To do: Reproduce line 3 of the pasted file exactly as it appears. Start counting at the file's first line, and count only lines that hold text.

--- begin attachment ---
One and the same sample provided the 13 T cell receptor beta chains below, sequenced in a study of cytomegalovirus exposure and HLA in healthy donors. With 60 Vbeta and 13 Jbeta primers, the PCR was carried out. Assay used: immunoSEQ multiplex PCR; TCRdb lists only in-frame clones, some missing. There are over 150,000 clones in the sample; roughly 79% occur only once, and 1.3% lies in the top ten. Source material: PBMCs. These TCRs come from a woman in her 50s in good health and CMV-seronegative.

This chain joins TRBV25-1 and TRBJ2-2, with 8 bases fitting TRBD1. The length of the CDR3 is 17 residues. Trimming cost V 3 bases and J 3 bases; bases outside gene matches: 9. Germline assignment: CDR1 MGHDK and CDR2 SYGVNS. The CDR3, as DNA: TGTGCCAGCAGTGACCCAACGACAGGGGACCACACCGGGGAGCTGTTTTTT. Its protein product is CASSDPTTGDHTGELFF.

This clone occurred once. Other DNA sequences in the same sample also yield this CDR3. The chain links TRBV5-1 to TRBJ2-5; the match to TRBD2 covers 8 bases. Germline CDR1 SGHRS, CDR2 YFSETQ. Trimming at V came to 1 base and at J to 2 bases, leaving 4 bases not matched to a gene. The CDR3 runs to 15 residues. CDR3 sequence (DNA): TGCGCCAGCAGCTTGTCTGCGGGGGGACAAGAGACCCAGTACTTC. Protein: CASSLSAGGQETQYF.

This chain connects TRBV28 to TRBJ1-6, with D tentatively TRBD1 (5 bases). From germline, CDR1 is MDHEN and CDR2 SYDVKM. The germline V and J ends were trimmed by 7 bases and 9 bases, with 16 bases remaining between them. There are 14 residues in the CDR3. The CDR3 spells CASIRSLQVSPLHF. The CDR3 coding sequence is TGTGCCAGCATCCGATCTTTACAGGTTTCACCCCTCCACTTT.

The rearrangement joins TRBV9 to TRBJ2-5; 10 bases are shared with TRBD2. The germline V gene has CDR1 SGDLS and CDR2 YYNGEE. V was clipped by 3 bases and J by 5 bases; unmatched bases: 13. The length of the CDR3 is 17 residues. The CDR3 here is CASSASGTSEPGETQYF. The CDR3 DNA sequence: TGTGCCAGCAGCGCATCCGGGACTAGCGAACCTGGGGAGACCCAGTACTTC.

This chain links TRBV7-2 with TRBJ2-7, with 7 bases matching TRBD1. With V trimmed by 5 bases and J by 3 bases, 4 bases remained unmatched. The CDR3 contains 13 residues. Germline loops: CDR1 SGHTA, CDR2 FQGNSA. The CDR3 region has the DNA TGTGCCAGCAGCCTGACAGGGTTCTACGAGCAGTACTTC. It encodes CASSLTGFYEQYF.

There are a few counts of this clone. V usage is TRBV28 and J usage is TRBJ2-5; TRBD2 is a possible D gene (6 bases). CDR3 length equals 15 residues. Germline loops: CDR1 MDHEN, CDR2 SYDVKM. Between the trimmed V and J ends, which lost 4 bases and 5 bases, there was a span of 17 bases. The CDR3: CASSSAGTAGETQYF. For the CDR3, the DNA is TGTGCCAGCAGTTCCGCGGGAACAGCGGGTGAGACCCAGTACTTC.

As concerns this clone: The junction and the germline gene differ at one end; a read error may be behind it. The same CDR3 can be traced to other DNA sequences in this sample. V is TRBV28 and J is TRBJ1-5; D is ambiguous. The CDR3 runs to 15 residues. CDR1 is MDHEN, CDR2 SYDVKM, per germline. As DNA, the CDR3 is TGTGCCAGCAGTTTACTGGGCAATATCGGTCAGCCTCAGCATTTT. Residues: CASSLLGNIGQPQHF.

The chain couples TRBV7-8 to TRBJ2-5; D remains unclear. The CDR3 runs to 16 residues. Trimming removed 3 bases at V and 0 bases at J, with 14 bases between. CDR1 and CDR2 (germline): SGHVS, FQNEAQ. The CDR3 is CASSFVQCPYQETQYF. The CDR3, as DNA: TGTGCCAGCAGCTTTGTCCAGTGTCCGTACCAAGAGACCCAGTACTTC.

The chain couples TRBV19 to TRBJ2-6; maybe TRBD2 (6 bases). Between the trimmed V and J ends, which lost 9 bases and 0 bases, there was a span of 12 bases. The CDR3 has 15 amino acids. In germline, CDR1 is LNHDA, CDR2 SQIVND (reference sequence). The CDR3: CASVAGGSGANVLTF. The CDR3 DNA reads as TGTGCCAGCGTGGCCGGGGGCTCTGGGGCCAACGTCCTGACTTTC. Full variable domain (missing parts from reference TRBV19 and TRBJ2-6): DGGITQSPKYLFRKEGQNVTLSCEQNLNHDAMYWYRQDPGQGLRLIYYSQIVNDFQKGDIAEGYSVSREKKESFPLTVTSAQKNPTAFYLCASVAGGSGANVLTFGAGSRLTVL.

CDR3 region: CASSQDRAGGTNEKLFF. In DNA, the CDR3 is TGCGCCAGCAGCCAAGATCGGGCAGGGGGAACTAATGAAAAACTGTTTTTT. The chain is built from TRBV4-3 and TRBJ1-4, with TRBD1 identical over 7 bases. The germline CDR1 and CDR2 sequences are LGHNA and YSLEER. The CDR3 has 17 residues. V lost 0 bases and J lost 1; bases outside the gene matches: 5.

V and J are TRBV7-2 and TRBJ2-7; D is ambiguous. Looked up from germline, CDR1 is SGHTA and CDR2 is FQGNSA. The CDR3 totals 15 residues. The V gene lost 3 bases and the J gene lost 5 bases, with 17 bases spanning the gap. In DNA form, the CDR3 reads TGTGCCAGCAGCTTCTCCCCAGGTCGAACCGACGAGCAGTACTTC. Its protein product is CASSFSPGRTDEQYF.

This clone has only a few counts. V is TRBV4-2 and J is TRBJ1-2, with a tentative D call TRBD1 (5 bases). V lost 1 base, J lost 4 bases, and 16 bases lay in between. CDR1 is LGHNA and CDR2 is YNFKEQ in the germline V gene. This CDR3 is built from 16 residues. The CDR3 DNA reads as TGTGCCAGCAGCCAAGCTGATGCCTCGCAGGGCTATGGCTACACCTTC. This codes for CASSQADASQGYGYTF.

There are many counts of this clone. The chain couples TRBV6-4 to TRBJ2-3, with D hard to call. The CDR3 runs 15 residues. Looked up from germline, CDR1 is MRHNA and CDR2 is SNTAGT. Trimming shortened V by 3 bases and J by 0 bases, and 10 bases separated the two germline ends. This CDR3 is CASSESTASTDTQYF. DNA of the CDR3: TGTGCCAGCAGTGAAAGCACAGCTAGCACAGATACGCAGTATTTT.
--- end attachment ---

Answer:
This clone occurred once. Other DNA sequences in the same sample also yield this CDR3. The chain links TRBV5-1 to TRBJ2-5; the match to TRBD2 covers 8 bases. Germline CDR1 SGHRS, CDR2 YFSETQ. Trimming at V came to 1 base and at J to 2 bases, leaving 4 bases not matched to a gene. The CDR3 runs to 15 residues. CDR3 sequence (DNA): TGCGCCAGCAGCTTGTCTGCGGGGGGACAAGAGACCCAGTACTTC. Protein: CASSLSAGGQETQYF.